Statistical analysis

Continuous data were described using either means and standard deviations (SD) or medians and interquartile ranges (IQR). Categorical variables were summarized as number of observations and percentages (%) of the observations in each category. Percentages do not include the missing category and are calculated over the number of subjects with available (non-missing) data. The whole analysis was descriptive only. Statistical analysis was performed using the Statistical Analysis System (SAS©) Version 9.4 under Microsoft Windows Operating System. Because dt-TGCT is an orphan disease, no formal sample size consideration has been performed, as recruitment of patients within the scheduled 2-year period was expected to be difficult.

Results

Between November 2016 and March 2019, 166 patients from the EU and US were enrolled in the TOPP registry. Description of baseline patient demographics and clinical characteristics are provided in Table 1. The mean age at diagnosis was 39.0 years (range, 14.4–75.6; SD ± 14.42) and median time from diagnosis until TOPP entry point was 29.7 months (IQR, 9.5–80.0). TGCT had a female predilection (n = 102; 61.4%), and the knee joint was predominantly affected (n = 112; 68.5%). Other involved locations were the ankle (n = 19; 11.4%), the hip (n = 12; 7.2%), the shoulder (n = 8; 4.8%), the foot (n = 5, 3.0%), the elbow (n = 3, 1.8%), the hand (n = 3, 1.8%), and the temporomandibular joint (n = 1; 0.6%). Ninety-five patients (57.2%) were primary diagnosed cases, and 71 patients (42.8%) had at least one recurrence prior to baseline, occurring after any treatment of their primary tumor.

Table 1 Demographic and clinical characteristics of patients included in the TOPP study at baseline

Diagnostic pathway

A median of 16.9 months (IQR, 4.0–44.0) elapsed from onset of symptoms until diagnosis of TGCT (Table 2). Most commonly, MRIs requested closest to baseline of TOPP were for postoperative follow-up (n = 56; 40.0%). Of all MRIs, dt-TGCT was generally located both intra- and extra-articular (n = 90/147; 61.2%) with involvement of ligaments (n = 88/134; 65.7%), and tendons and muscles (n = 99/141; 70.2%), classifying half of the patients (n = 83) with severe dt-TGCT at baseline (Table 2). If assessable, severe dt-TGCT was observed in the knee, ankle, hip, and other locations in 51.5% (n = 51/99), 55.6% (n = 5/9), 58.8% (n = 10/17) and 77.2% (n = 17/22) of the cases, respectively.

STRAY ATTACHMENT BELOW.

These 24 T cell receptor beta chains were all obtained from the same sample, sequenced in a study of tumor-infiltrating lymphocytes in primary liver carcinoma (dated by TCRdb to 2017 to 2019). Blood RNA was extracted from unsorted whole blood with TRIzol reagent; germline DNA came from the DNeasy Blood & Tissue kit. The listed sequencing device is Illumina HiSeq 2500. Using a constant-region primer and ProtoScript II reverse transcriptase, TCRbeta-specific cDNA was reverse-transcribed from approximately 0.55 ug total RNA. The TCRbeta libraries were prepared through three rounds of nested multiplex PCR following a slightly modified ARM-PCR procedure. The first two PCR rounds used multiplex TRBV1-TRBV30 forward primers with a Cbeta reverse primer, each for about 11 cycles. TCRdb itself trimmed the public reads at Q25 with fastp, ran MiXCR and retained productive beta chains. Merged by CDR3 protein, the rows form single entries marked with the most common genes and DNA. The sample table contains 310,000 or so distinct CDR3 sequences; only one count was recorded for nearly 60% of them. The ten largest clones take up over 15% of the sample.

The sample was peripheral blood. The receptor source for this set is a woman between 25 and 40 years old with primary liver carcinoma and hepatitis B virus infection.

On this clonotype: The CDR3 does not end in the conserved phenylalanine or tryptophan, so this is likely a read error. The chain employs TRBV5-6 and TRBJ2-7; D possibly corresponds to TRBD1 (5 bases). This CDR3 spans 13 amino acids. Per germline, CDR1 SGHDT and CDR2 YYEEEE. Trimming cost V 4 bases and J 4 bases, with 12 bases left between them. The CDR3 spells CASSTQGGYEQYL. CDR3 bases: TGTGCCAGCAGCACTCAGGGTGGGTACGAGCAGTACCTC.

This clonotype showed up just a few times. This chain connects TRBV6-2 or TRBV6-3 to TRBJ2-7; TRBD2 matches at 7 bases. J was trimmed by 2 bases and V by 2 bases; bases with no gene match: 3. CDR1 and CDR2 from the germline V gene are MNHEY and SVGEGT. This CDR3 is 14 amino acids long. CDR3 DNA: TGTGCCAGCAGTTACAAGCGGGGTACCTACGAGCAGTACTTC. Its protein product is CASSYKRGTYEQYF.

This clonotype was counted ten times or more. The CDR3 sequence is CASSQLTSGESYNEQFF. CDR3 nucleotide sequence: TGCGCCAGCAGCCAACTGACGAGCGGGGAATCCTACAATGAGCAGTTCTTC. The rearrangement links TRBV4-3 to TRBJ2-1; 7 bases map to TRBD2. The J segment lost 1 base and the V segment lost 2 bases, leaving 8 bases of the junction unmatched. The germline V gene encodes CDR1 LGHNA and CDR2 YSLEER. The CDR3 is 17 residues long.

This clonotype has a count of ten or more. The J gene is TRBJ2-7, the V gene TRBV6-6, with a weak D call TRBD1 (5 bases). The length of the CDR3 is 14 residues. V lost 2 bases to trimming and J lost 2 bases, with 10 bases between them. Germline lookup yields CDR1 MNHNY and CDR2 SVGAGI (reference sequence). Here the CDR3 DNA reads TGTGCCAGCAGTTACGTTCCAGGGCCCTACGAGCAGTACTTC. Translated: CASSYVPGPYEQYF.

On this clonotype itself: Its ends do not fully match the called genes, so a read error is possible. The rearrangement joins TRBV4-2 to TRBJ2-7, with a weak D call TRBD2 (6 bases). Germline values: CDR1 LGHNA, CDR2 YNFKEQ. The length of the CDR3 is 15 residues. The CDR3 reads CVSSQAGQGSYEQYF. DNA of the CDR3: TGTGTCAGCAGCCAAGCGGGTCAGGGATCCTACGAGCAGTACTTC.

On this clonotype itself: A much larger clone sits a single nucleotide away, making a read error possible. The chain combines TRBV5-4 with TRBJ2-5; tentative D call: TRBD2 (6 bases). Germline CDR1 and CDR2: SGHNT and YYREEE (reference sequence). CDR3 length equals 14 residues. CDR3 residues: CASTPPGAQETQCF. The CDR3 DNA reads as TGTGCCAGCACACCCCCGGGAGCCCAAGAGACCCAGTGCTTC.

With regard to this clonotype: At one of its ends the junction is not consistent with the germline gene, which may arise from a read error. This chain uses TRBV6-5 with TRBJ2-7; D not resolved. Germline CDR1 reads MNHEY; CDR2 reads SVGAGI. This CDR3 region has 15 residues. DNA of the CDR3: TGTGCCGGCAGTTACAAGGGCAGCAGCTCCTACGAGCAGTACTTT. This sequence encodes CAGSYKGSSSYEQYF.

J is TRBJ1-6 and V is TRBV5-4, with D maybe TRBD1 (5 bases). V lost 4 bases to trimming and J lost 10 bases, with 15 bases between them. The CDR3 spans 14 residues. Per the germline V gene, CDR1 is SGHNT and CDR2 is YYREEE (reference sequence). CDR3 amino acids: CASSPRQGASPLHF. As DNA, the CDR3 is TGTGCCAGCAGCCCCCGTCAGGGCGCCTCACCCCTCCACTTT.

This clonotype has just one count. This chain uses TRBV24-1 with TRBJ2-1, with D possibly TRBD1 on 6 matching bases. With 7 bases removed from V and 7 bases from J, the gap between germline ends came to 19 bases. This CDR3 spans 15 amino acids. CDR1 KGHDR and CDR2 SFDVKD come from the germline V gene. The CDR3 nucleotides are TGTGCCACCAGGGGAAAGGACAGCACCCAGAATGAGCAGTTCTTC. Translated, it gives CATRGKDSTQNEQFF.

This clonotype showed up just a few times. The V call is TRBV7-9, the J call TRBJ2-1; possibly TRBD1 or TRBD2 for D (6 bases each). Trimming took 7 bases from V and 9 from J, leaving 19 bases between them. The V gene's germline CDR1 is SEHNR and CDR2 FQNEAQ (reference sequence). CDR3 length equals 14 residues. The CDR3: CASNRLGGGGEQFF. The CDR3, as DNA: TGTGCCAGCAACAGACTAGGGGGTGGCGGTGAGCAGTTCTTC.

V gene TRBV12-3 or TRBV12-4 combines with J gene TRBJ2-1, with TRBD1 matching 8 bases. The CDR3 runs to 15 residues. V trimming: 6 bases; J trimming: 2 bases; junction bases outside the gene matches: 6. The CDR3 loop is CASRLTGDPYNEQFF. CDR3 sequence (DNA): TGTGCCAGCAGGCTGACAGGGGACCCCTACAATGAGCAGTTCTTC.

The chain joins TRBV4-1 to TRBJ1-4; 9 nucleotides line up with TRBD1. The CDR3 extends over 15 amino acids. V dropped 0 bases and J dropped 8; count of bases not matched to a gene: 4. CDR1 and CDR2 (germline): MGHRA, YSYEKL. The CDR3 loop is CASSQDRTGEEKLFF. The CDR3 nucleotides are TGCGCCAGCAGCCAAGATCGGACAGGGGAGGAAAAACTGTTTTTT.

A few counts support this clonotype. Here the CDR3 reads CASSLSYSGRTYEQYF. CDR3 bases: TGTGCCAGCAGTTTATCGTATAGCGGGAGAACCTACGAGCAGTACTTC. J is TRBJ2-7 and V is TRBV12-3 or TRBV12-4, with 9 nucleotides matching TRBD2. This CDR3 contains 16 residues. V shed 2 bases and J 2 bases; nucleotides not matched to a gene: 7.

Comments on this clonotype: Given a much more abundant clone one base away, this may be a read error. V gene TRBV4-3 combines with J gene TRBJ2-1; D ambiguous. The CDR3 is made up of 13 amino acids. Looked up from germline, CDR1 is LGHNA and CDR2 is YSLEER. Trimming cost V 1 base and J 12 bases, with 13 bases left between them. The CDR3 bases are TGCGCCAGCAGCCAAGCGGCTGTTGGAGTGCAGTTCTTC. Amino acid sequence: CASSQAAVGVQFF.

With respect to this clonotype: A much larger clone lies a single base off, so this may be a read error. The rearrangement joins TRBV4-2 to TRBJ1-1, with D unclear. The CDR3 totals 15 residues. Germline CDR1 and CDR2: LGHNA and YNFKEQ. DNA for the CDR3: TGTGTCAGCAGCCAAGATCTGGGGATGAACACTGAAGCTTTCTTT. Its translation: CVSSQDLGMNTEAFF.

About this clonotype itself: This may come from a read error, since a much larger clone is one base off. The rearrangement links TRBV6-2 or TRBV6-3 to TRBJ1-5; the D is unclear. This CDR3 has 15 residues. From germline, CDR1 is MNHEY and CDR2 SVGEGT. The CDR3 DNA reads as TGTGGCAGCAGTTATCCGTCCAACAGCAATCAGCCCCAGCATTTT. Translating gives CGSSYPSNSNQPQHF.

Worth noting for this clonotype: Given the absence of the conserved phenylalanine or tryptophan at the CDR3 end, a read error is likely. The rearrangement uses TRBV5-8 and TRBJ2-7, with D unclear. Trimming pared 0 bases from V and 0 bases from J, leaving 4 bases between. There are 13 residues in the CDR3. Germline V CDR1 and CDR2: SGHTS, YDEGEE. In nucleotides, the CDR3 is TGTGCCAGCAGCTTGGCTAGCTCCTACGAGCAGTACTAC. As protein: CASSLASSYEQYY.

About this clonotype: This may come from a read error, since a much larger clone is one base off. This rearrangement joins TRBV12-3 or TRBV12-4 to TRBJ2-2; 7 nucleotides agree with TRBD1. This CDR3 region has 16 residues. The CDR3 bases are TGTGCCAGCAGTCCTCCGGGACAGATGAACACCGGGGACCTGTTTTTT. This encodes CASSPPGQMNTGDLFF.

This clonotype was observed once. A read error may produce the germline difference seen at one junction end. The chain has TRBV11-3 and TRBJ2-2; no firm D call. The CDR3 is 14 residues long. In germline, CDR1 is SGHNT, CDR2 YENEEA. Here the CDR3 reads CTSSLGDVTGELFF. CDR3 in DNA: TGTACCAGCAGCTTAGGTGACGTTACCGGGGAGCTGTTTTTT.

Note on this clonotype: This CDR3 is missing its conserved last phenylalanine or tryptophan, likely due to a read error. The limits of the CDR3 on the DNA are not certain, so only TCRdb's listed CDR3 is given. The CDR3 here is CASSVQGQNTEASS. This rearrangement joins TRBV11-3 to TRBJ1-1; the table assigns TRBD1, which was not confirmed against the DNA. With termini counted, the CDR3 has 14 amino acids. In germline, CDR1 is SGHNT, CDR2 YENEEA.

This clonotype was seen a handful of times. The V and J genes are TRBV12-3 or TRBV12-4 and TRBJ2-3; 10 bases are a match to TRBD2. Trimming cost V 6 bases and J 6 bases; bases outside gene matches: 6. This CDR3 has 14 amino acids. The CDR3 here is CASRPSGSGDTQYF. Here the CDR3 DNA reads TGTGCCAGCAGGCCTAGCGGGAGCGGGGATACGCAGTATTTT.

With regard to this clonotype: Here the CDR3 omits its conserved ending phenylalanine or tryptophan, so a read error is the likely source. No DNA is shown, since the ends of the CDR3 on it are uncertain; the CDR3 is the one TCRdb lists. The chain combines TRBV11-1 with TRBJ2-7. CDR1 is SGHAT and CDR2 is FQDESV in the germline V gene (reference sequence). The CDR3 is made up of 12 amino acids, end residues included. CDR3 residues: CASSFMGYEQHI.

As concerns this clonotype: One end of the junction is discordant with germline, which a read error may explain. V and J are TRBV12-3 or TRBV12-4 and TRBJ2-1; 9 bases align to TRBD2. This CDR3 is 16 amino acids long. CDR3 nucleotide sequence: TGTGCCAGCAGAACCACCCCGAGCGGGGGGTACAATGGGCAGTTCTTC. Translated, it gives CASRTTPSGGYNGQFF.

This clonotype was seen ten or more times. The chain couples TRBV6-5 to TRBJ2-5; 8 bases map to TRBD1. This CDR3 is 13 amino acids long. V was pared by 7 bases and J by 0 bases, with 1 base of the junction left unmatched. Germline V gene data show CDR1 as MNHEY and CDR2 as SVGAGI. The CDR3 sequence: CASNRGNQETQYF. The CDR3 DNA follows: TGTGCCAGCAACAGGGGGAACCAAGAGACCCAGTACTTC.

Table 2 Diagnostic pathway (%)

Sixty-nine patients (41.6%) were classified severe dt-TGCT even after treatment, exemplifying the continued severity of the disease. Histological confirmation was primarily obtained after excisional biopsy (n = 32; 41.6%), however several non-excisional biopsy techniques were also performed in other patients (e.g., core needle biopsy, arthroscopic biopsy, or fine needle aspiration). In 13%, TGCT diagnosis was based on surgical histology from samples obtained during procedure undertaken for suspicion of a malignancy (Table 2).

Treatments received prior to baseline of TOPP

Of 166 patients who entered the TOPP study, 139 (83.7%) had already been exposed to a TGCT-related treatment, whereas only 27/166 patients (16.3%) were treatment-naïve (Table 1). Ninety-five patients (57.2%) were primary diagnosed cases, and 71 patients (42.8%) had at least one recurrence prior to baseline, occurring after any treatment of their primary tumor (Table 3).

Table 3 TGCT-related therapies prior to baseline, N (%)

Of 57 patients treated with surgery at the time of initial diagnosis, 30 (31.6%) had been treated arthroscopically. At the time of relapse, 71 (100%) patients had a re-operation, and in this case the surgical approach was open synovectomy in 49 (69.0%) and arthroscopic in 33 (46.5%). Five patients (3.9%) had received a (tumor) prosthesis secondary to TGCT in four cases due to a recurrent tumor. Fifty-two patients (31.3%) received systemic treatment; in 39.4% (28/71) this was indicated in recurrent cases and was still ongoing in 34.6% (18/52) at baseline. Thirty-two of 52 cases (62.7%) were indicated for systemic therapies because of locally advanced TGCT, 9.8% (5/52) as neo-adjuvant, 7.8% (4/52) for maintenance, and 7.8% (4/52) for palliative therapy. Eleven patients (21.2%) received systemic therapies as first treatment for TGCT. TKIs imatinib (off label) or pexidartinib (in research setting) were most frequently administered as latest treatment prior to baseline (46/47; 97.9%) (Table 3). Radiation therapy, comprising external beam radiotherapy and radiosynoviorthesis with 90Yttrium, was administered in 15/166 (9%) and mostly performed as adjuvant therapy after surgery in refractory cases (10/15; 66.7%) (Table 3). Eighty-eight (53%) of all cases had received prior and concomitant therapies for TGCT-related symptoms.